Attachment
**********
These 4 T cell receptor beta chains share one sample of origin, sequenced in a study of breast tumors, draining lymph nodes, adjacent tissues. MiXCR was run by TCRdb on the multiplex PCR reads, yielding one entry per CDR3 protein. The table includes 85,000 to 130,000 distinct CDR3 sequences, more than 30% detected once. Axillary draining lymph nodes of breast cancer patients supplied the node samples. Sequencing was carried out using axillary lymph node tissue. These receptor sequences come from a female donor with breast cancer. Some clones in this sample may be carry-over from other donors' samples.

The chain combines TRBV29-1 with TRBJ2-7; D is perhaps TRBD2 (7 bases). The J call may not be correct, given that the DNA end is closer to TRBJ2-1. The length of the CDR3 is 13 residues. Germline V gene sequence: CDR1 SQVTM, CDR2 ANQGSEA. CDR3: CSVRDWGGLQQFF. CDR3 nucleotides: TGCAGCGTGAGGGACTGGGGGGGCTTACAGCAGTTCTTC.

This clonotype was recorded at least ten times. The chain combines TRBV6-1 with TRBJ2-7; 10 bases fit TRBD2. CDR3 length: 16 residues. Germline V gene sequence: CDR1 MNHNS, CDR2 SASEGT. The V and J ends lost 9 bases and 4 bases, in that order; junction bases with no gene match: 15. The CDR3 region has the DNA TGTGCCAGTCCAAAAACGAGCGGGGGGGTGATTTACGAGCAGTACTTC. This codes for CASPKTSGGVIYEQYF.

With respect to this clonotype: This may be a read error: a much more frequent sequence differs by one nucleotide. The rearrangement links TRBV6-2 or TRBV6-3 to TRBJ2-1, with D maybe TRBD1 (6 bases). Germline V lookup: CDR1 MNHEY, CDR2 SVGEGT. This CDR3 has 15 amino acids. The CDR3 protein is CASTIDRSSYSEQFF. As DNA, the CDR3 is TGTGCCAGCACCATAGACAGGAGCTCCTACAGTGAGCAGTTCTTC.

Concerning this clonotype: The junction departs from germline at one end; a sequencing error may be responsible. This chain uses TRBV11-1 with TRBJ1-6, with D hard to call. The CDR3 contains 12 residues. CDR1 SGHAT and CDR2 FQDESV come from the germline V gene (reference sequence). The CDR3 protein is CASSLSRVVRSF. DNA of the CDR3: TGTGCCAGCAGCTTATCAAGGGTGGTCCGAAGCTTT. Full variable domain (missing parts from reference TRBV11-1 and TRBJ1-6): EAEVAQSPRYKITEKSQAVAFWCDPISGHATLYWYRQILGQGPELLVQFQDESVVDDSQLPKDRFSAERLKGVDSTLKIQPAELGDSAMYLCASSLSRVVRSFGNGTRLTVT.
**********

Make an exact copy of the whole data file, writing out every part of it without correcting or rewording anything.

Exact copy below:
These 4 T cell receptor beta chains share one sample of origin, sequenced in a study of breast tumors, draining lymph nodes, adjacent tissues. MiXCR was run by TCRdb on the multiplex PCR reads, yielding one entry per CDR3 protein. The table includes 85,000 to 130,000 distinct CDR3 sequences, more than 30% detected once. Axillary draining lymph nodes of breast cancer patients supplied the node samples. Sequencing was carried out using axillary lymph node tissue. These receptor sequences come from a female donor with breast cancer. Some clones in this sample may be carry-over from other donors' samples.

The chain combines TRBV29-1 with TRBJ2-7; D is perhaps TRBD2 (7 bases). The J call may not be correct, given that the DNA end is closer to TRBJ2-1. The length of the CDR3 is 13 residues. Germline V gene sequence: CDR1 SQVTM, CDR2 ANQGSEA. CDR3: CSVRDWGGLQQFF. CDR3 nucleotides: TGCAGCGTGAGGGACTGGGGGGGCTTACAGCAGTTCTTC.

This clonotype was recorded at least ten times. The chain combines TRBV6-1 with TRBJ2-7; 10 bases fit TRBD2. CDR3 length: 16 residues. Germline V gene sequence: CDR1 MNHNS, CDR2 SASEGT. The V and J ends lost 9 bases and 4 bases, in that order; junction bases with no gene match: 15. The CDR3 region has the DNA TGTGCCAGTCCAAAAACGAGCGGGGGGGTGATTTACGAGCAGTACTTC. This codes for CASPKTSGGVIYEQYF.

With respect to this clonotype: This may be a read error: a much more frequent sequence differs by one nucleotide. The rearrangement links TRBV6-2 or TRBV6-3 to TRBJ2-1, with D maybe TRBD1 (6 bases). Germline V lookup: CDR1 MNHEY, CDR2 SVGEGT. This CDR3 has 15 amino acids. The CDR3 protein is CASTIDRSSYSEQFF. As DNA, the CDR3 is TGTGCCAGCACCATAGACAGGAGCTCCTACAGTGAGCAGTTCTTC.

Concerning this clonotype: The junction departs from germline at one end; a sequencing error may be responsible. This chain uses TRBV11-1 with TRBJ1-6, with D hard to call. The CDR3 contains 12 residues. CDR1 SGHAT and CDR2 FQDESV come from the germline V gene (reference sequence). The CDR3 protein is CASSLSRVVRSF. DNA of the CDR3: TGTGCCAGCAGCTTATCAAGGGTGGTCCGAAGCTTT. Full variable domain (missing parts from reference TRBV11-1 and TRBJ1-6): EAEVAQSPRYKITEKSQAVAFWCDPISGHATLYWYRQILGQGPELLVQFQDESVVDDSQLPKDRFSAERLKGVDSTLKIQPAELGDSAMYLCASSLSRVVRSFGNGTRLTVT.